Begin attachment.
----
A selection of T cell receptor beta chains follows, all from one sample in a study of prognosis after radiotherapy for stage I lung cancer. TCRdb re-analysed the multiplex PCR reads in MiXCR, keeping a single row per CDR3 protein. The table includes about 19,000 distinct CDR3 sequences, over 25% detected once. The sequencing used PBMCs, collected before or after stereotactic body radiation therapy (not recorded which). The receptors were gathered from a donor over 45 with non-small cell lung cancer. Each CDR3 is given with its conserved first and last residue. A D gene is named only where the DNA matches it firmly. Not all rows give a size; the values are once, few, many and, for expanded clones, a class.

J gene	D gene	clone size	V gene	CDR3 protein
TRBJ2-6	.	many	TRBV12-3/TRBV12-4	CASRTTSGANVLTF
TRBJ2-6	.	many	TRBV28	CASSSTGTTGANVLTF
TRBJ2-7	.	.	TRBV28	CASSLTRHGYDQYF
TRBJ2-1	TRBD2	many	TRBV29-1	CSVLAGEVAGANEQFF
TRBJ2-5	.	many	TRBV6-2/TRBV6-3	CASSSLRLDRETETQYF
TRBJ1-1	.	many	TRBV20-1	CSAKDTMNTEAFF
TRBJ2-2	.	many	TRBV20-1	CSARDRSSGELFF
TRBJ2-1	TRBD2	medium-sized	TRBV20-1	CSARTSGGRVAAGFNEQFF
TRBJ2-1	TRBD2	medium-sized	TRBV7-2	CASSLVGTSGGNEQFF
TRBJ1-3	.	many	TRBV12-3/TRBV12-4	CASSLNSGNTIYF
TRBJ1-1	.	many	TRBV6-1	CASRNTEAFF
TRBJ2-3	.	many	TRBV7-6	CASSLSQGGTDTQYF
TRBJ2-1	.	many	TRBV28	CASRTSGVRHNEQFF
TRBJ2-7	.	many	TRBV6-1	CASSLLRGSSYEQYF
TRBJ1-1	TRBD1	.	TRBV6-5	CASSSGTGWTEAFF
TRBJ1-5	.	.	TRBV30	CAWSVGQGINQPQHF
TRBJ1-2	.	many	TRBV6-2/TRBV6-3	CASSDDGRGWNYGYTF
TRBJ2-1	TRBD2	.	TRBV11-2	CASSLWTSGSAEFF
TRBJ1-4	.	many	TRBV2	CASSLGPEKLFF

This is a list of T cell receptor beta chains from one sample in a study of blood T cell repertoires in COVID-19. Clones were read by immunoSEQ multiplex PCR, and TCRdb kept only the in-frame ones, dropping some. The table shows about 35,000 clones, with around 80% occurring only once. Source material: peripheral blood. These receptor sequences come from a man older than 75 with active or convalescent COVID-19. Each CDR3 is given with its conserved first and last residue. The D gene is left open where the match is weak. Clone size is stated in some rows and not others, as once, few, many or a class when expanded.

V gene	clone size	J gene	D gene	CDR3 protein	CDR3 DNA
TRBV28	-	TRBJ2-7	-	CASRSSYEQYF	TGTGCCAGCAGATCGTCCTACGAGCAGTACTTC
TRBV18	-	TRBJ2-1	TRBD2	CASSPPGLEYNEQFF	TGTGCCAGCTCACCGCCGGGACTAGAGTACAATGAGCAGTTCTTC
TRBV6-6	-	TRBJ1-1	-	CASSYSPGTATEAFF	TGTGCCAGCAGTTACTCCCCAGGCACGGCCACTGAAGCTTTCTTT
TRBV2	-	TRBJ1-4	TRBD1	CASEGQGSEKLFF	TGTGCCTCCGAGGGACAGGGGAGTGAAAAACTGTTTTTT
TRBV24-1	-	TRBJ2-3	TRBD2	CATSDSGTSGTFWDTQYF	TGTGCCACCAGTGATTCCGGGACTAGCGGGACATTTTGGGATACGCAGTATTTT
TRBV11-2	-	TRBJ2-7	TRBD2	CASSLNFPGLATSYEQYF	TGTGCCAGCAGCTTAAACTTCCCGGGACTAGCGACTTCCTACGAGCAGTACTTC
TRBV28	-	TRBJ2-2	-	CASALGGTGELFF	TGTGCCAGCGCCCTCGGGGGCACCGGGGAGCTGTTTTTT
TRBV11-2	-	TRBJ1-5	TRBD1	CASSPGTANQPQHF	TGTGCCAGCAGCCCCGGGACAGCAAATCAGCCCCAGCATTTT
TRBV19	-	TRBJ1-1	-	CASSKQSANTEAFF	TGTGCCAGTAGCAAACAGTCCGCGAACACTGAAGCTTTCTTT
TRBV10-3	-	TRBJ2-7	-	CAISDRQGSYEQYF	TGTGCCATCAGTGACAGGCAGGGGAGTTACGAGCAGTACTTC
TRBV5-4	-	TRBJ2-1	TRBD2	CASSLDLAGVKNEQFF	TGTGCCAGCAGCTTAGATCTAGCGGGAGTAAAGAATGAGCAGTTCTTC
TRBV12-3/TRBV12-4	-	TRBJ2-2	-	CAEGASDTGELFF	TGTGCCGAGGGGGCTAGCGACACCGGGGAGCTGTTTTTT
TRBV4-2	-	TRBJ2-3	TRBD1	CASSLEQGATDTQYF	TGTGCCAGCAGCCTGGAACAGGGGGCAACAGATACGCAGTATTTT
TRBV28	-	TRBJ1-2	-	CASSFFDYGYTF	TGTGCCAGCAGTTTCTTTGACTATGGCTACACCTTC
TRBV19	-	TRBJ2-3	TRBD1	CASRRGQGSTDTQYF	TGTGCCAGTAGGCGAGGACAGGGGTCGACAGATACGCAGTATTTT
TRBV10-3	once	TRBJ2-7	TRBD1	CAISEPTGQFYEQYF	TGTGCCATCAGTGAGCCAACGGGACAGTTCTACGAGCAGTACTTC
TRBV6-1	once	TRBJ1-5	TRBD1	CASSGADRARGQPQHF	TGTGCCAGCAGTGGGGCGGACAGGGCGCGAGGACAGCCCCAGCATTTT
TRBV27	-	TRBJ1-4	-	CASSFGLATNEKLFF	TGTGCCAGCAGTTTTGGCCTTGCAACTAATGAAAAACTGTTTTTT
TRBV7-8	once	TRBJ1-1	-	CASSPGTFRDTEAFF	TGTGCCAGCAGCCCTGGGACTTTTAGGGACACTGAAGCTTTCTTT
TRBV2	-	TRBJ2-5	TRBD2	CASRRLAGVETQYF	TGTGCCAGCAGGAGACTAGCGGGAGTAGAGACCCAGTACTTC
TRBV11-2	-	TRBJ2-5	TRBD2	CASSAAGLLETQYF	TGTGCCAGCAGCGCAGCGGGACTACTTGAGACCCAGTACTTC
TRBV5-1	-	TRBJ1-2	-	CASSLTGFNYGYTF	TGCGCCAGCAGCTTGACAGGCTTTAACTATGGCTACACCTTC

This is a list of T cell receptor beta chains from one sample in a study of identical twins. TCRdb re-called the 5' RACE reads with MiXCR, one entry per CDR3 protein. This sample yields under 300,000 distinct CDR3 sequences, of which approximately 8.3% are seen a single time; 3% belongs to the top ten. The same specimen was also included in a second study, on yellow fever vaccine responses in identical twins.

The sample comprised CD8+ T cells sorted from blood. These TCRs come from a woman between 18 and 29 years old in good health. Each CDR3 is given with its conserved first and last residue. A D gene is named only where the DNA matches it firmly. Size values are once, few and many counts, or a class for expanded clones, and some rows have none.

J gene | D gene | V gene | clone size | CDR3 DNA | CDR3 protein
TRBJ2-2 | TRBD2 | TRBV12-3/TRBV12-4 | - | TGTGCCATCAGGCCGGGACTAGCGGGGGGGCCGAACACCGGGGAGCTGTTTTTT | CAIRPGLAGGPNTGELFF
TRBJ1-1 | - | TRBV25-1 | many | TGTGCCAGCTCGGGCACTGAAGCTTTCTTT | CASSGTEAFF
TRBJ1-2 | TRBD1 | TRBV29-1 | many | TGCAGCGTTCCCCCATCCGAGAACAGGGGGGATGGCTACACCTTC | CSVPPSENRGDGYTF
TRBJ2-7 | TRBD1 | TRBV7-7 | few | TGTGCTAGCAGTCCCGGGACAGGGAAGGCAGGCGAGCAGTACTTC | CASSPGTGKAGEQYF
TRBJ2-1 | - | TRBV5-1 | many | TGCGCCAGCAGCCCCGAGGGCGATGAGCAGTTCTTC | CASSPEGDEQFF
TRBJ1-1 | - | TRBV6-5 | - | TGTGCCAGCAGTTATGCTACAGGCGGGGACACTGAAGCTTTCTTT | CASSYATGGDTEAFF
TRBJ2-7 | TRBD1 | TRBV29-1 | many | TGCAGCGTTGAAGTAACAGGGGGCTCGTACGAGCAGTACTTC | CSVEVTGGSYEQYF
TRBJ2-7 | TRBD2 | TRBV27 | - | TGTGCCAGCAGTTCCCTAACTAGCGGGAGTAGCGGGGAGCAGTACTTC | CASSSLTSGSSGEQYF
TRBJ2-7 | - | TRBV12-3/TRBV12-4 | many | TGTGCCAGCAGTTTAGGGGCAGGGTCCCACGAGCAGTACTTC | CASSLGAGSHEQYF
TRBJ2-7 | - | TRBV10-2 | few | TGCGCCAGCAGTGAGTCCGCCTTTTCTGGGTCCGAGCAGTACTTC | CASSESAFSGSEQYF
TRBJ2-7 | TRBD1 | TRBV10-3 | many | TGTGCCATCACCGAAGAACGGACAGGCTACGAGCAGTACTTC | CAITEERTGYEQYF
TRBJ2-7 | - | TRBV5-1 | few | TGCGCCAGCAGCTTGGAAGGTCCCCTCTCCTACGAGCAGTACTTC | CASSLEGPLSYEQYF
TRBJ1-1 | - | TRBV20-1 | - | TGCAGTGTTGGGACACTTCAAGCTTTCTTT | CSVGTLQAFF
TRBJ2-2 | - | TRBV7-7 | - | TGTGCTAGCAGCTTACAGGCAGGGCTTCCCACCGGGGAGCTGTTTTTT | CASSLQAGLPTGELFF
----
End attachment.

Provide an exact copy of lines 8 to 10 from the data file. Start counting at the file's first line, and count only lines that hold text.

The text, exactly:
TRBJ1-1	.	many	TRBV20-1	CSAKDTMNTEAFF
TRBJ2-2	.	many	TRBV20-1	CSARDRSSGELFF
TRBJ2-1	TRBD2	medium-sized	TRBV20-1	CSARTSGGRVAAGFNEQFF